Last week Hello folks gathered for our Fall Professional Development event to learn about the latest tricks of the trade in Assistive Technology. Gina Ossanna MS, CCC-SLP shared tools used to support students with learning challenges in the general education classroom, and Lucinda Bowman MS, CCC-SLP shared her expertise and reviews of speech generated devices.
Let’s be honest – Assistive Technology is one of the lesser understood parts of special education. As specialists we know that it exists, but rarely see it being used to its full potential. With the increased use of technology in the classroom, however, it is becoming easier for students to access the curriculum with a variety of tools.
Here are some of the highlights of what was shared last week:
3 AT tools you should try (and maybe already have)!
– Text to speech (reads text out loud) – audio books, built in features on Safari and Chrome browsers
– Speech to text (Dictation) – Dragon, Siri on iPad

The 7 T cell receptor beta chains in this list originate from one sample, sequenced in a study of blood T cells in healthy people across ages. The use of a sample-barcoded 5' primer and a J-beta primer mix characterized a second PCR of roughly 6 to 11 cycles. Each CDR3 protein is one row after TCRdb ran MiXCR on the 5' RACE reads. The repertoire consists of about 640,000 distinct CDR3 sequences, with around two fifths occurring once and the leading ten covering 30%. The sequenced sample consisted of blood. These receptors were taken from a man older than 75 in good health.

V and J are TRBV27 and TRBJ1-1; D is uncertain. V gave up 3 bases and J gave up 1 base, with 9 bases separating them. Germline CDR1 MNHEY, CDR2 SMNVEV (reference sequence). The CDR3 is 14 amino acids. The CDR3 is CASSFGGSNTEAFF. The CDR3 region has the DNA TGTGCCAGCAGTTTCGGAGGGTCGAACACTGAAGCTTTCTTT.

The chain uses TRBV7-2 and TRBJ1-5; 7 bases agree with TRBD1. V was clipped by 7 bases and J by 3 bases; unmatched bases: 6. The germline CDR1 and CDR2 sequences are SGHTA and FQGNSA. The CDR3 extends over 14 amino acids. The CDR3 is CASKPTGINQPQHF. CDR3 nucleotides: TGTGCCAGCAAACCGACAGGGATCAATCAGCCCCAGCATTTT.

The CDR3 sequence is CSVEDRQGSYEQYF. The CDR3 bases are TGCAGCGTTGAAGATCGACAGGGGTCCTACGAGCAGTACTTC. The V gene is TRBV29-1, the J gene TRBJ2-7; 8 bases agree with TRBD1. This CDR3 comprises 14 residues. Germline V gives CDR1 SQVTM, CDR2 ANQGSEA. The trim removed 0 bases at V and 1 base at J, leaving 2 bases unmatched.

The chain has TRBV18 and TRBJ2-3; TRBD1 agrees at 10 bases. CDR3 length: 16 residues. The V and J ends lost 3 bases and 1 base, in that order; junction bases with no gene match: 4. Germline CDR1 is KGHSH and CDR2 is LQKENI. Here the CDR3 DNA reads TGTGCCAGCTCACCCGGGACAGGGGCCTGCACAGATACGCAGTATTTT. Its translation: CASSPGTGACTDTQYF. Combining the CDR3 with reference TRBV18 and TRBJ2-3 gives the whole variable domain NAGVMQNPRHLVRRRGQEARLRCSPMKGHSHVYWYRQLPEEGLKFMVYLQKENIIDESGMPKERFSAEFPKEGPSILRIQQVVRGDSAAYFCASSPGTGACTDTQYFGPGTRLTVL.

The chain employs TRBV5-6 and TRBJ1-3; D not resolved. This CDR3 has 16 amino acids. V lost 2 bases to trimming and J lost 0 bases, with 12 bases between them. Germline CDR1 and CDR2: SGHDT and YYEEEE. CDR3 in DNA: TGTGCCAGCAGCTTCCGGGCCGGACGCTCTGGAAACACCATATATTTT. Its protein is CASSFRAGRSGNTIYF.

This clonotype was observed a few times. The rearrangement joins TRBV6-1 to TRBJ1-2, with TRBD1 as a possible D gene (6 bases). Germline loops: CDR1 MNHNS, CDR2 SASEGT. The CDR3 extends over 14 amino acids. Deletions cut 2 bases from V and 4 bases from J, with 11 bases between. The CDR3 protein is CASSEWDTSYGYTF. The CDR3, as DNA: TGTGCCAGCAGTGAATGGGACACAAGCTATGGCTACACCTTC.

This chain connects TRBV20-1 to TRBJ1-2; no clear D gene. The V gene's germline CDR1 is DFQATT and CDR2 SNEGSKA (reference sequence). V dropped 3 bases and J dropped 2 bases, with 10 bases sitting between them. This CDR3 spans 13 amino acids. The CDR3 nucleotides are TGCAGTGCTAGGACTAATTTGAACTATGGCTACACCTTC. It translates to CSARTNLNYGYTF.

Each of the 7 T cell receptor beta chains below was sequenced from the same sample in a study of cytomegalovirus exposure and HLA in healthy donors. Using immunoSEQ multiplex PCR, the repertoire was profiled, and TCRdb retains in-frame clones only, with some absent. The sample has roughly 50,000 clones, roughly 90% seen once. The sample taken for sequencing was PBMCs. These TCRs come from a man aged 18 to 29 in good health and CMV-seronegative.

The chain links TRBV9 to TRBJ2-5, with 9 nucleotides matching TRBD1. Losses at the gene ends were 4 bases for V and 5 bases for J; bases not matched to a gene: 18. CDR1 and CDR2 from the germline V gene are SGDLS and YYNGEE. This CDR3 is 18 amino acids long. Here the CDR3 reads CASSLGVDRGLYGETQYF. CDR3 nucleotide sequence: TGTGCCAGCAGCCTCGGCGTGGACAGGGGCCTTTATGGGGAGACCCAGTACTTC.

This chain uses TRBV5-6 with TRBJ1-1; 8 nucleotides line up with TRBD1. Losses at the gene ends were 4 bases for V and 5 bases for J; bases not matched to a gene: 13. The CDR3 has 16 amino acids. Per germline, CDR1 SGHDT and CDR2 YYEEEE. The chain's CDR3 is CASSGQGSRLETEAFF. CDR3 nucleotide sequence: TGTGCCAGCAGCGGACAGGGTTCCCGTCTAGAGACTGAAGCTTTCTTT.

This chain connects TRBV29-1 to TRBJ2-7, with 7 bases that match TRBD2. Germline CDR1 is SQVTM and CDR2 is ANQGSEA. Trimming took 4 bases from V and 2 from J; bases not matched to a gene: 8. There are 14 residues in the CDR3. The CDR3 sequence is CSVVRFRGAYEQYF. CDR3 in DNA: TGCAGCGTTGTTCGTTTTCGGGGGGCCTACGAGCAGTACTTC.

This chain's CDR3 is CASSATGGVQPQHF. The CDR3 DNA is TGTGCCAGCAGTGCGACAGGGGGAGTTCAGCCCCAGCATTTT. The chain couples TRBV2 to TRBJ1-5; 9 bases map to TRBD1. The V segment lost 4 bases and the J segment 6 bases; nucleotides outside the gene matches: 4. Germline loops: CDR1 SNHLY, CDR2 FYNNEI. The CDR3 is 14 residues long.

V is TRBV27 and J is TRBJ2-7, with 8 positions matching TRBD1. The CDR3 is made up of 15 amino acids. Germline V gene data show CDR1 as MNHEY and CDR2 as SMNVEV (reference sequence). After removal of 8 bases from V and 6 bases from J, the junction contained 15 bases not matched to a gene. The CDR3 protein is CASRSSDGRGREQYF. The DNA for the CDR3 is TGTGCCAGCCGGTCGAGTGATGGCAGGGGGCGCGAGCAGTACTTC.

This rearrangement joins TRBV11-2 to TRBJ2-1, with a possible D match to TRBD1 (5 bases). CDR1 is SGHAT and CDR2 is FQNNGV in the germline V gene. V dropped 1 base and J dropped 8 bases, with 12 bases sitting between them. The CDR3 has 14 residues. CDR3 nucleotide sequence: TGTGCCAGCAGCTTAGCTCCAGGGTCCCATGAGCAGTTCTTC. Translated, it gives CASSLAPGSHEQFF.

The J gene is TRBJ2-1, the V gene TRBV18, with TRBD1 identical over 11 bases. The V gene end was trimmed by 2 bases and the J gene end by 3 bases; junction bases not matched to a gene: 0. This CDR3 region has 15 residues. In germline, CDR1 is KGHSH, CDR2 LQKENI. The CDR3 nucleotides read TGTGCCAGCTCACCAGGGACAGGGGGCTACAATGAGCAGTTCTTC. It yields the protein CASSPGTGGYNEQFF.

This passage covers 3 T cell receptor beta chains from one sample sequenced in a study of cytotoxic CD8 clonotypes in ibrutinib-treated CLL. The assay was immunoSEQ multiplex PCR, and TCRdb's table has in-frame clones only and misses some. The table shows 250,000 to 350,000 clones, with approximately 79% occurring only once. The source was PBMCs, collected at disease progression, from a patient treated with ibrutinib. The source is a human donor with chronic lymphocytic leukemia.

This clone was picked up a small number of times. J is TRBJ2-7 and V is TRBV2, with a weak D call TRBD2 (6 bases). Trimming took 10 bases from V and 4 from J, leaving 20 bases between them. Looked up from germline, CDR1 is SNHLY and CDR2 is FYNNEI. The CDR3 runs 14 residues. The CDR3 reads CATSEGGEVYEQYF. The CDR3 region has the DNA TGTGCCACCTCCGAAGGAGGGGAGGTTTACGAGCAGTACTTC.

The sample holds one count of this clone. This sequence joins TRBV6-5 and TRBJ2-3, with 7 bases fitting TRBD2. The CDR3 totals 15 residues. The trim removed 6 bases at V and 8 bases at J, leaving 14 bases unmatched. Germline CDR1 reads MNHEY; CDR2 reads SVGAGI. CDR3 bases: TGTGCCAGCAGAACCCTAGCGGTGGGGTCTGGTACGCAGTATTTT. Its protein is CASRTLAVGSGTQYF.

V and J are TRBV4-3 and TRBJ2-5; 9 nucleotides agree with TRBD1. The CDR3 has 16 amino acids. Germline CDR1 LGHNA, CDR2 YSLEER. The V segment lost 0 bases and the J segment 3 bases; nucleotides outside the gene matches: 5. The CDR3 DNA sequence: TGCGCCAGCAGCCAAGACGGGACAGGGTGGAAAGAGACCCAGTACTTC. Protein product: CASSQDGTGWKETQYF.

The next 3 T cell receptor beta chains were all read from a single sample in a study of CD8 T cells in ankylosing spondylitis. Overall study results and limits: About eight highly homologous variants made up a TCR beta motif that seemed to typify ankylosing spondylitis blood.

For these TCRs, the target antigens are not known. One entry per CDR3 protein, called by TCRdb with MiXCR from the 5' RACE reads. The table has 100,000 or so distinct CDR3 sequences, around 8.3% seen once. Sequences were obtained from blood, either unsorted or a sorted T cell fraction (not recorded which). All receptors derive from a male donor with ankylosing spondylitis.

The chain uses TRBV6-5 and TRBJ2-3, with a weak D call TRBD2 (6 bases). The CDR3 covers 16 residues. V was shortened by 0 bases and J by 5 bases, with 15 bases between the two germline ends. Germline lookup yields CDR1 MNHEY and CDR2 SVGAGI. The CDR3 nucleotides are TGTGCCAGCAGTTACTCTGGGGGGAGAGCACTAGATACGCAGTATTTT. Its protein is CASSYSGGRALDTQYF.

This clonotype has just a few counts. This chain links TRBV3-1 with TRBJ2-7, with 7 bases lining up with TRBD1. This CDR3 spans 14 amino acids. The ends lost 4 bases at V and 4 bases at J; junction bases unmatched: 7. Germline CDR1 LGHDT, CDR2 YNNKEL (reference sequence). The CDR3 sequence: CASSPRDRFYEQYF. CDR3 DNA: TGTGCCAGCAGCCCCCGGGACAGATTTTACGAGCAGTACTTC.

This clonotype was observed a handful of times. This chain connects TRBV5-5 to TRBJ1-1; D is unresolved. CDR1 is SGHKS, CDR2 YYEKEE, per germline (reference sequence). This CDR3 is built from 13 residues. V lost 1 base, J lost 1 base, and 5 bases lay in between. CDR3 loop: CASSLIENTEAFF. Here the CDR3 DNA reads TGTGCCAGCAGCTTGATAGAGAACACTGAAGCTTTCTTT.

– Writing supports (word prediction, flexible spelling, topic dictionaries) – Co:Writer, Read and Write, built-in supports on iPad/smart phones
A variety of free and low-cost apps were also shared. Perhaps the most popular app was Snaptype (Pro – $3.99, Lite -free, ), an app that allows student to take a picture of a worksheet and then type in answers. Kidspiration ($9.99, Lite – free) is also an app with a variety of graphic organizers to support students with writing.
For the second half of our evening, Lucinda shared her expertise on the ever-changing world of speech generating devices (SGD’s). She outlined how to trial SGD’s with students, and how to determine what is the most appropriate voice output device for each client. Lucinda also reviewed the SGD’s that are currently on the market, and the pro’s and con’s of each device.
Lucinda’s favorite SGD right now is the Avaz Pro app for iPad (AvazInc. $199.99). It has 35 languages, access to Core & quick words at all times, a keyboard, mini games to teach skills, tracks use & progress, and is easy to program. Specialists can obtain a Free evaluator copy of AVAZ for AAC trials here.
It is amazing to see how the development of voice output devices is changing given the availability of iPads and other tablets. Each device clearly has its own advantages – it will be interesting to see how the field of AAC/AT changes over the next 10 years.